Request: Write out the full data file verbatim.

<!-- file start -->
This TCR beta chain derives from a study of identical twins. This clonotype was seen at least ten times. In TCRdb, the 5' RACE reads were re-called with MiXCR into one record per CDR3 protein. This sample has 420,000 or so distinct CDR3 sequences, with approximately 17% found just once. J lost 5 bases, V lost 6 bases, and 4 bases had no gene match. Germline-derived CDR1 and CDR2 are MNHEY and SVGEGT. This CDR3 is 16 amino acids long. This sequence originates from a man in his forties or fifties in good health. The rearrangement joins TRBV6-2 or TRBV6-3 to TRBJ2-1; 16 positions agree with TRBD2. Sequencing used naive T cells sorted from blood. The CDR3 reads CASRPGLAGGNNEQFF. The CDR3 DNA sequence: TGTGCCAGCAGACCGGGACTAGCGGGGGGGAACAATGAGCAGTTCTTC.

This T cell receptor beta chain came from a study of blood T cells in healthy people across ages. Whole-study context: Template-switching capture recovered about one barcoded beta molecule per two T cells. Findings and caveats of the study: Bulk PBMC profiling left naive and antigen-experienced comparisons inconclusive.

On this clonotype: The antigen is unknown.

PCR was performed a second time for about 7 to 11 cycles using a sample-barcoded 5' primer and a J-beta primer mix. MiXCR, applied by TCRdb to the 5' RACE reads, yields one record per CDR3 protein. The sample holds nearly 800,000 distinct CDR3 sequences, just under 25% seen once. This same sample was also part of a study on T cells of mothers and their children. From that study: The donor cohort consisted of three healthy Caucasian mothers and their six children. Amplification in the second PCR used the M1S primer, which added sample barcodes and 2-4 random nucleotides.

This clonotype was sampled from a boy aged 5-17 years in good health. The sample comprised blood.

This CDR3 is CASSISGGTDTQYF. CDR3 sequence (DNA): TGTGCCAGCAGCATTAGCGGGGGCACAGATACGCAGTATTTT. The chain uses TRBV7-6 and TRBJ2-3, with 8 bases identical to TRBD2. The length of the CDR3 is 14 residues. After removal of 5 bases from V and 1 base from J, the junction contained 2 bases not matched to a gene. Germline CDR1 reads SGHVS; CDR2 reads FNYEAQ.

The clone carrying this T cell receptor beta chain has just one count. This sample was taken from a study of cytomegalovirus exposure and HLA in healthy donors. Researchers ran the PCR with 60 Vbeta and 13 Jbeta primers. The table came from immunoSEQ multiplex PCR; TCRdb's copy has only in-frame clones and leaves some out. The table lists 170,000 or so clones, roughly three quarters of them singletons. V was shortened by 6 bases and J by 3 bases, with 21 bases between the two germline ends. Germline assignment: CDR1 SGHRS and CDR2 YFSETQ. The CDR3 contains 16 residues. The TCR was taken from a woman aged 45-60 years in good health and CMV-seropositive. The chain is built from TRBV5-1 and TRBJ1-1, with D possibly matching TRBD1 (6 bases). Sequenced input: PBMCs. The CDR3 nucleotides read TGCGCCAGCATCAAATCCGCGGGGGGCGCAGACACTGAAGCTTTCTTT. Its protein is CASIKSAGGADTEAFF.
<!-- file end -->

This TCR beta chain derives from a study of identical twins. This clonotype was seen at least ten times. In TCRdb, the 5' RACE reads were re-called with MiXCR into one record per CDR3 protein. This sample has 420,000 or so distinct CDR3 sequences, with approximately 17% found just once. J lost 5 bases, V lost 6 bases, and 4 bases had no gene match. Germline-derived CDR1 and CDR2 are MNHEY and SVGEGT. This CDR3 is 16 amino acids long. This sequence originates from a man in his forties or fifties in good health. The rearrangement joins TRBV6-2 or TRBV6-3 to TRBJ2-1; 16 positions agree with TRBD2. Sequencing used naive T cells sorted from blood. The CDR3 reads CASRPGLAGGNNEQFF. The CDR3 DNA sequence: TGTGCCAGCAGACCGGGACTAGCGGGGGGGAACAATGAGCAGTTCTTC.

This T cell receptor beta chain came from a study of blood T cells in healthy people across ages. Whole-study context: Template-switching capture recovered about one barcoded beta molecule per two T cells. Findings and caveats of the study: Bulk PBMC profiling left naive and antigen-experienced comparisons inconclusive.

On this clonotype: The antigen is unknown.

PCR was performed a second time for about 7 to 11 cycles using a sample-barcoded 5' primer and a J-beta primer mix. MiXCR, applied by TCRdb to the 5' RACE reads, yields one record per CDR3 protein. The sample holds nearly 800,000 distinct CDR3 sequences, just under 25% seen once. This same sample was also part of a study on T cells of mothers and their children. From that study: The donor cohort consisted of three healthy Caucasian mothers and their six children. Amplification in the second PCR used the M1S primer, which added sample barcodes and 2-4 random nucleotides.

This clonotype was sampled from a boy aged 5-17 years in good health. The sample comprised blood.

This CDR3 is CASSISGGTDTQYF. CDR3 sequence (DNA): TGTGCCAGCAGCATTAGCGGGGGCACAGATACGCAGTATTTT. The chain uses TRBV7-6 and TRBJ2-3, with 8 bases identical to TRBD2. The length of the CDR3 is 14 residues. After removal of 5 bases from V and 1 base from J, the junction contained 2 bases not matched to a gene. Germline CDR1 reads SGHVS; CDR2 reads FNYEAQ.

The clone carrying this T cell receptor beta chain has just one count. This sample was taken from a study of cytomegalovirus exposure and HLA in healthy donors. Researchers ran the PCR with 60 Vbeta and 13 Jbeta primers. The table came from immunoSEQ multiplex PCR; TCRdb's copy has only in-frame clones and leaves some out. The table lists 170,000 or so clones, roughly three quarters of them singletons. V was shortened by 6 bases and J by 3 bases, with 21 bases between the two germline ends. Germline assignment: CDR1 SGHRS and CDR2 YFSETQ. The CDR3 contains 16 residues. The TCR was taken from a woman aged 45-60 years in good health and CMV-seropositive. The chain is built from TRBV5-1 and TRBJ1-1, with D possibly matching TRBD1 (6 bases). Sequenced input: PBMCs. The CDR3 nucleotides read TGCGCCAGCATCAAATCCGCGGGGGGCGCAGACACTGAAGCTTTCTTT. Its protein is CASIKSAGGADTEAFF.